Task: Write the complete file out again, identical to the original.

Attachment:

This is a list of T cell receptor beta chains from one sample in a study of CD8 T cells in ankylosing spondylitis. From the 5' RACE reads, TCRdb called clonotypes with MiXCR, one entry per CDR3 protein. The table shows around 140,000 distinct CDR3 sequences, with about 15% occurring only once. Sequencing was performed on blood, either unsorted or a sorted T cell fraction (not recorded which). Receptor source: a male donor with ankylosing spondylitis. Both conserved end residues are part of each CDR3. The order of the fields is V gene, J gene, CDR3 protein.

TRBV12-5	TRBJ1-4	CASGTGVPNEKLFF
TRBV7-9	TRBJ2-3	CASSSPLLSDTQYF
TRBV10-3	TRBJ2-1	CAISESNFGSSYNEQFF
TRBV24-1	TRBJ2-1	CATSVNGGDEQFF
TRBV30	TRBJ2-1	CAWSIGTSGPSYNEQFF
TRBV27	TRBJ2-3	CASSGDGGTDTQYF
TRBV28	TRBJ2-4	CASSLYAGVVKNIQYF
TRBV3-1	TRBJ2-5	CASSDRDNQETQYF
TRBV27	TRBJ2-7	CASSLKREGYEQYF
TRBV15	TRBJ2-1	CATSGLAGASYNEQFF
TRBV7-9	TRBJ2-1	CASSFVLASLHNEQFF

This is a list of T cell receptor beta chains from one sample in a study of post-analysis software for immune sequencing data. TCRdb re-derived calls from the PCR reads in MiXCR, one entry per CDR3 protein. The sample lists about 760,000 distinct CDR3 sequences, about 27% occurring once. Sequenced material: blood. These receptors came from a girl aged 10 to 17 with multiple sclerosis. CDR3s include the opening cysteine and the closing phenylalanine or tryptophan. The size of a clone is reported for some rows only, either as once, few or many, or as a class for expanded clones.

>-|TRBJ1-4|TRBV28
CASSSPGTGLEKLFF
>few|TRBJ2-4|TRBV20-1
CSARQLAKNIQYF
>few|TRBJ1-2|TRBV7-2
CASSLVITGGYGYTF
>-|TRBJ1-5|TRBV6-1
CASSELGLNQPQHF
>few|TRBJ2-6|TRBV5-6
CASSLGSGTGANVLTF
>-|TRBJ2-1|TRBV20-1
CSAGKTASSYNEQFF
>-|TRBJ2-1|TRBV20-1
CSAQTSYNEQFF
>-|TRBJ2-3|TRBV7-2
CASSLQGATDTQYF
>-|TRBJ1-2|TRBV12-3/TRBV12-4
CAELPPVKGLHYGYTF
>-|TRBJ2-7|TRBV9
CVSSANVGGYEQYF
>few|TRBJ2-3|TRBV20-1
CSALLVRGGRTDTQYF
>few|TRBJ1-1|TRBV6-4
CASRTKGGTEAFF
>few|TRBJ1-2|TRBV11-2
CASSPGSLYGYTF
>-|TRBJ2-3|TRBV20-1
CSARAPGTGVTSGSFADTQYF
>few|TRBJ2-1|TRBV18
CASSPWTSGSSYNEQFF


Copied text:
This is a list of T cell receptor beta chains from one sample in a study of CD8 T cells in ankylosing spondylitis. From the 5' RACE reads, TCRdb called clonotypes with MiXCR, one entry per CDR3 protein. The table shows around 140,000 distinct CDR3 sequences, with about 15% occurring only once. Sequencing was performed on blood, either unsorted or a sorted T cell fraction (not recorded which). Receptor source: a male donor with ankylosing spondylitis. Both conserved end residues are part of each CDR3. The order of the fields is V gene, J gene, CDR3 protein.

TRBV12-5	TRBJ1-4	CASGTGVPNEKLFF
TRBV7-9	TRBJ2-3	CASSSPLLSDTQYF
TRBV10-3	TRBJ2-1	CAISESNFGSSYNEQFF
TRBV24-1	TRBJ2-1	CATSVNGGDEQFF
TRBV30	TRBJ2-1	CAWSIGTSGPSYNEQFF
TRBV27	TRBJ2-3	CASSGDGGTDTQYF
TRBV28	TRBJ2-4	CASSLYAGVVKNIQYF
TRBV3-1	TRBJ2-5	CASSDRDNQETQYF
TRBV27	TRBJ2-7	CASSLKREGYEQYF
TRBV15	TRBJ2-1	CATSGLAGASYNEQFF
TRBV7-9	TRBJ2-1	CASSFVLASLHNEQFF

This is a list of T cell receptor beta chains from one sample in a study of post-analysis software for immune sequencing data. TCRdb re-derived calls from the PCR reads in MiXCR, one entry per CDR3 protein. The sample lists about 760,000 distinct CDR3 sequences, about 27% occurring once. Sequenced material: blood. These receptors came from a girl aged 10 to 17 with multiple sclerosis. CDR3s include the opening cysteine and the closing phenylalanine or tryptophan. The size of a clone is reported for some rows only, either as once, few or many, or as a class for expanded clones.

>-|TRBJ1-4|TRBV28
CASSSPGTGLEKLFF
>few|TRBJ2-4|TRBV20-1
CSARQLAKNIQYF
>few|TRBJ1-2|TRBV7-2
CASSLVITGGYGYTF
>-|TRBJ1-5|TRBV6-1
CASSELGLNQPQHF
>few|TRBJ2-6|TRBV5-6
CASSLGSGTGANVLTF
>-|TRBJ2-1|TRBV20-1
CSAGKTASSYNEQFF
>-|TRBJ2-1|TRBV20-1
CSAQTSYNEQFF
>-|TRBJ2-3|TRBV7-2
CASSLQGATDTQYF
>-|TRBJ1-2|TRBV12-3/TRBV12-4
CAELPPVKGLHYGYTF
>-|TRBJ2-7|TRBV9
CVSSANVGGYEQYF
>few|TRBJ2-3|TRBV20-1
CSALLVRGGRTDTQYF
>few|TRBJ1-1|TRBV6-4
CASRTKGGTEAFF
>few|TRBJ1-2|TRBV11-2
CASSPGSLYGYTF
>-|TRBJ2-3|TRBV20-1
CSARAPGTGVTSGSFADTQYF
>few|TRBJ2-1|TRBV18
CASSPWTSGSSYNEQFF